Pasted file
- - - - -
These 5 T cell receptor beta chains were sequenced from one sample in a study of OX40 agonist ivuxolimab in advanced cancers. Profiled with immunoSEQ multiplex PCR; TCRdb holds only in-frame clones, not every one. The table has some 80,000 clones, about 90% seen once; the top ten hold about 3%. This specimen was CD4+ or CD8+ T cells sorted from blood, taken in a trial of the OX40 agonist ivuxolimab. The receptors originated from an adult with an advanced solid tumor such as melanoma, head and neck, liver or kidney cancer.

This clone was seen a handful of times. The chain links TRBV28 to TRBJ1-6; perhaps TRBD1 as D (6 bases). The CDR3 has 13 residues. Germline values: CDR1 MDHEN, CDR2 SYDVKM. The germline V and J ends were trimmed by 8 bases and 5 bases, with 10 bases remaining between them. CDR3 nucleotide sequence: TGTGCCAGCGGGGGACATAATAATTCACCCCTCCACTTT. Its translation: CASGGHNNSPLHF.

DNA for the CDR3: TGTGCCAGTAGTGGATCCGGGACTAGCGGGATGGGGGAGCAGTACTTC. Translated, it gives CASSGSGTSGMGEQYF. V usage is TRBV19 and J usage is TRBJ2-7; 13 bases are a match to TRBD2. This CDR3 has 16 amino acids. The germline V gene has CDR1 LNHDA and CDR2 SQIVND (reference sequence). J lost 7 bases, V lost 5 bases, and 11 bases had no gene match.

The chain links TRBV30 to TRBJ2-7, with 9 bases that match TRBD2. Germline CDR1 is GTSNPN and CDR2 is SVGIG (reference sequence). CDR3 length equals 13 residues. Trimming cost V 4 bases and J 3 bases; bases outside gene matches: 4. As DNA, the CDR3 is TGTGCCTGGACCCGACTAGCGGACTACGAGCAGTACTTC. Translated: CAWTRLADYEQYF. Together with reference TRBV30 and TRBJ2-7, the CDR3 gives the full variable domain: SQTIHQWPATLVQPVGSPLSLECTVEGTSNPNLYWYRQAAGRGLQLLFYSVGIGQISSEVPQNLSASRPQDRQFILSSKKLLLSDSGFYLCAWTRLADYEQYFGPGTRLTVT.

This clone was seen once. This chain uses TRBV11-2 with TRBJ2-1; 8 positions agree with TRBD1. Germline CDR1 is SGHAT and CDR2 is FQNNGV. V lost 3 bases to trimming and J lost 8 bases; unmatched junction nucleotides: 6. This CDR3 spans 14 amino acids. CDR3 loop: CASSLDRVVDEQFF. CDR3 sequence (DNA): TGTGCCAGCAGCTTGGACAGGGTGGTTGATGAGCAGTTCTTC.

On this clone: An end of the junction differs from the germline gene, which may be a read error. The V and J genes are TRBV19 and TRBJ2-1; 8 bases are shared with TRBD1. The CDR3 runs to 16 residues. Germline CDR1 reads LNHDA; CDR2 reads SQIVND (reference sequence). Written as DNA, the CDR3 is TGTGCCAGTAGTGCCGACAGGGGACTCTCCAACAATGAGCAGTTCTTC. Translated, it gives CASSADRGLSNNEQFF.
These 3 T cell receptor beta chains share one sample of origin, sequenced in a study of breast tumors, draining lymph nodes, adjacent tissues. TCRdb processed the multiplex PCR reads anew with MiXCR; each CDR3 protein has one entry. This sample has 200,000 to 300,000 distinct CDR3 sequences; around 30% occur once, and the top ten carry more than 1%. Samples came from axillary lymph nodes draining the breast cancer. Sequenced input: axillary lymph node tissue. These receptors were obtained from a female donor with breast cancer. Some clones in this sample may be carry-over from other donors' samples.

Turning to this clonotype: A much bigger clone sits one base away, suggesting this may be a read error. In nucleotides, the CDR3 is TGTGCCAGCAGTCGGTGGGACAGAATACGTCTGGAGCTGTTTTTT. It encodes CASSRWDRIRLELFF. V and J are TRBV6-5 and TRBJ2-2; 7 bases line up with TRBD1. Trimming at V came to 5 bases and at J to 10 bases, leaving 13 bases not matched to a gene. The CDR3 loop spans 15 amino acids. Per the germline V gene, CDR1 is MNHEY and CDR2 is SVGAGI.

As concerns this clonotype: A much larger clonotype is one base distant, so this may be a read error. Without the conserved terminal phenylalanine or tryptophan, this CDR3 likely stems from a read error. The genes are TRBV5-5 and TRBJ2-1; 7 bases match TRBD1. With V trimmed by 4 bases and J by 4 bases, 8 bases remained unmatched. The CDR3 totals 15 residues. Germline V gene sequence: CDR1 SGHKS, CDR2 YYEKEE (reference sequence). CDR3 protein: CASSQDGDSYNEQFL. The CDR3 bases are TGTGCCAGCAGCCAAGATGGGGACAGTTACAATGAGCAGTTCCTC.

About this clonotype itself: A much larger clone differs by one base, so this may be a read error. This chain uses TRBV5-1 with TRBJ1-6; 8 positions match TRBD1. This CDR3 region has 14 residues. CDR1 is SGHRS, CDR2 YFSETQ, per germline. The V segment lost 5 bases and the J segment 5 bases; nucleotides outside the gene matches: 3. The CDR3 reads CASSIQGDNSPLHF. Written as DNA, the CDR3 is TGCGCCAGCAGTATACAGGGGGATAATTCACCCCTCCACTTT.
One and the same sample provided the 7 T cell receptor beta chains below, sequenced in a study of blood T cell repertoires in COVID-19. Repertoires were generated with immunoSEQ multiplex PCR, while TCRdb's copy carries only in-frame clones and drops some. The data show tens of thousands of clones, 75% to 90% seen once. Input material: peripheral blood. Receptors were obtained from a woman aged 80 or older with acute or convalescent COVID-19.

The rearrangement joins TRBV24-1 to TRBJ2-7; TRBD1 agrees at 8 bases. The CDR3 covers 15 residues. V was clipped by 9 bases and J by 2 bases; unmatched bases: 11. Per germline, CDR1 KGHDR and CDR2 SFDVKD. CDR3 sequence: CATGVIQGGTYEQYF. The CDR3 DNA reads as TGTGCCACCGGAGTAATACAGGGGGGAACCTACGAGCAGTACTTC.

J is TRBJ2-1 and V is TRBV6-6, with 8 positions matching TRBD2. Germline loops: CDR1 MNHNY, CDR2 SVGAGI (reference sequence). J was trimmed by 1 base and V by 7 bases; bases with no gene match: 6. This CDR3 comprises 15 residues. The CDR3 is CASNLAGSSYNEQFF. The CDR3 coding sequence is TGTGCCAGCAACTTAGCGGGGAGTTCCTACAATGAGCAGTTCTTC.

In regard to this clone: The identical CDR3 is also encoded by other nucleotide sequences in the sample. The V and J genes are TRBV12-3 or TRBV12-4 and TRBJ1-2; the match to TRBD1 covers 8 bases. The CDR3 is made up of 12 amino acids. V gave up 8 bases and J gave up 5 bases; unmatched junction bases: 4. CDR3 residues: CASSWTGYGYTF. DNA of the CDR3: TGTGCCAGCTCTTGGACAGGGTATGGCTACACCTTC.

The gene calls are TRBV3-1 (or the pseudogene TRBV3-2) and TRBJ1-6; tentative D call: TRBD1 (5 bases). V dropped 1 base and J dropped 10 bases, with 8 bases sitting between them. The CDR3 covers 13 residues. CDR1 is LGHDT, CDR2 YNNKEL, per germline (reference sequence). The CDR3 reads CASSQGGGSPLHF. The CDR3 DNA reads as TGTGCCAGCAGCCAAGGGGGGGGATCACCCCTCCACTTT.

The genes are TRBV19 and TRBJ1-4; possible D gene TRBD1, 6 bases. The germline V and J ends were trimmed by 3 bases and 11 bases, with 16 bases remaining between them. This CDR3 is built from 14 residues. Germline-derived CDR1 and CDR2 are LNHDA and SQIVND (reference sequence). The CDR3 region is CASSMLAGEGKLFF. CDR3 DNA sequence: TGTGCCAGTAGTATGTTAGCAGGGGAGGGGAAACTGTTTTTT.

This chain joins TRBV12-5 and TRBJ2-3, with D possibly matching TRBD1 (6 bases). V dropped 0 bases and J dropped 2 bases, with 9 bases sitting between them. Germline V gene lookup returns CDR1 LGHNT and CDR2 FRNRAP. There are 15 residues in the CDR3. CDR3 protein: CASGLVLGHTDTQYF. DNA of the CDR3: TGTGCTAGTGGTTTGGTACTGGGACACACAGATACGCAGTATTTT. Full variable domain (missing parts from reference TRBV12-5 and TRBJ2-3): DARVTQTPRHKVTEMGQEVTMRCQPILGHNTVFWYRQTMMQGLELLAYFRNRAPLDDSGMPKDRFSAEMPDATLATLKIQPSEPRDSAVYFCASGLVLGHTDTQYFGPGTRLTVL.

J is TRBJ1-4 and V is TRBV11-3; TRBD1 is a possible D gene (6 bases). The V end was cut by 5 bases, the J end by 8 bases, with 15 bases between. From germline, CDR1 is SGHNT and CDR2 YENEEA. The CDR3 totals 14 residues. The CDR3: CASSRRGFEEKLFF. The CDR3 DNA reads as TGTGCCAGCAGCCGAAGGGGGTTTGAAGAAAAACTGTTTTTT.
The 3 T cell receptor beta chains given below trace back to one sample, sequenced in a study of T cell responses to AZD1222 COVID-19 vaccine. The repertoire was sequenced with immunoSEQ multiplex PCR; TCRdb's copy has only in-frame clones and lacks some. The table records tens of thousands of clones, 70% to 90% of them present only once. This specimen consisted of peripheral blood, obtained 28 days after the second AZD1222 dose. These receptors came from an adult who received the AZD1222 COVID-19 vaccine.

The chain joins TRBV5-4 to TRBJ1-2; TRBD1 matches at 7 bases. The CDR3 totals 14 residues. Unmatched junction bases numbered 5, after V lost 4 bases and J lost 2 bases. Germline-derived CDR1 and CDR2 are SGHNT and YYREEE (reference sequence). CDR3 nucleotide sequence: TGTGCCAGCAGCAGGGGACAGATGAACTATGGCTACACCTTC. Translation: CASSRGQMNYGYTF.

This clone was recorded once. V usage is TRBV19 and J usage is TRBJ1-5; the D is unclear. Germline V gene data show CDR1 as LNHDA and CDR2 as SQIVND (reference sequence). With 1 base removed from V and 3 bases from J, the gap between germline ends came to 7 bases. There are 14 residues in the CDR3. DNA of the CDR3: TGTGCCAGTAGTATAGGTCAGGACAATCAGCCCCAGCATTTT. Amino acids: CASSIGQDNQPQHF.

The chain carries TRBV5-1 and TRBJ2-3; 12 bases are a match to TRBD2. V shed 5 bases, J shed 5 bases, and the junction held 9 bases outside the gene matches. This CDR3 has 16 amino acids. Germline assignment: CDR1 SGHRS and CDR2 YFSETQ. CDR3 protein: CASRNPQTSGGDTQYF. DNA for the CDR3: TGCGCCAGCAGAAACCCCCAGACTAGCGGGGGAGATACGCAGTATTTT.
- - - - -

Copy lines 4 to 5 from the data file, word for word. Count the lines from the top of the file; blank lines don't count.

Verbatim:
The chain links TRBV30 to TRBJ2-7, with 9 bases that match TRBD2. Germline CDR1 is GTSNPN and CDR2 is SVGIG (reference sequence). CDR3 length equals 13 residues. Trimming cost V 4 bases and J 3 bases; bases outside gene matches: 4. As DNA, the CDR3 is TGTGCCTGGACCCGACTAGCGGACTACGAGCAGTACTTC. Translated: CAWTRLADYEQYF. Together with reference TRBV30 and TRBJ2-7, the CDR3 gives the full variable domain: SQTIHQWPATLVQPVGSPLSLECTVEGTSNPNLYWYRQAAGRGLQLLFYSVGIGQISSEVPQNLSASRPQDRQFILSSKKLLLSDSGFYLCAWTRLADYEQYFGPGTRLTVT.

This clone was seen once. This chain uses TRBV11-2 with TRBJ2-1; 8 positions agree with TRBD1. Germline CDR1 is SGHAT and CDR2 is FQNNGV. V lost 3 bases to trimming and J lost 8 bases; unmatched junction nucleotides: 6. This CDR3 spans 14 amino acids. CDR3 loop: CASSLDRVVDEQFF. CDR3 sequence (DNA): TGTGCCAGCAGCTTGGACAGGGTGGTTGATGAGCAGTTCTTC.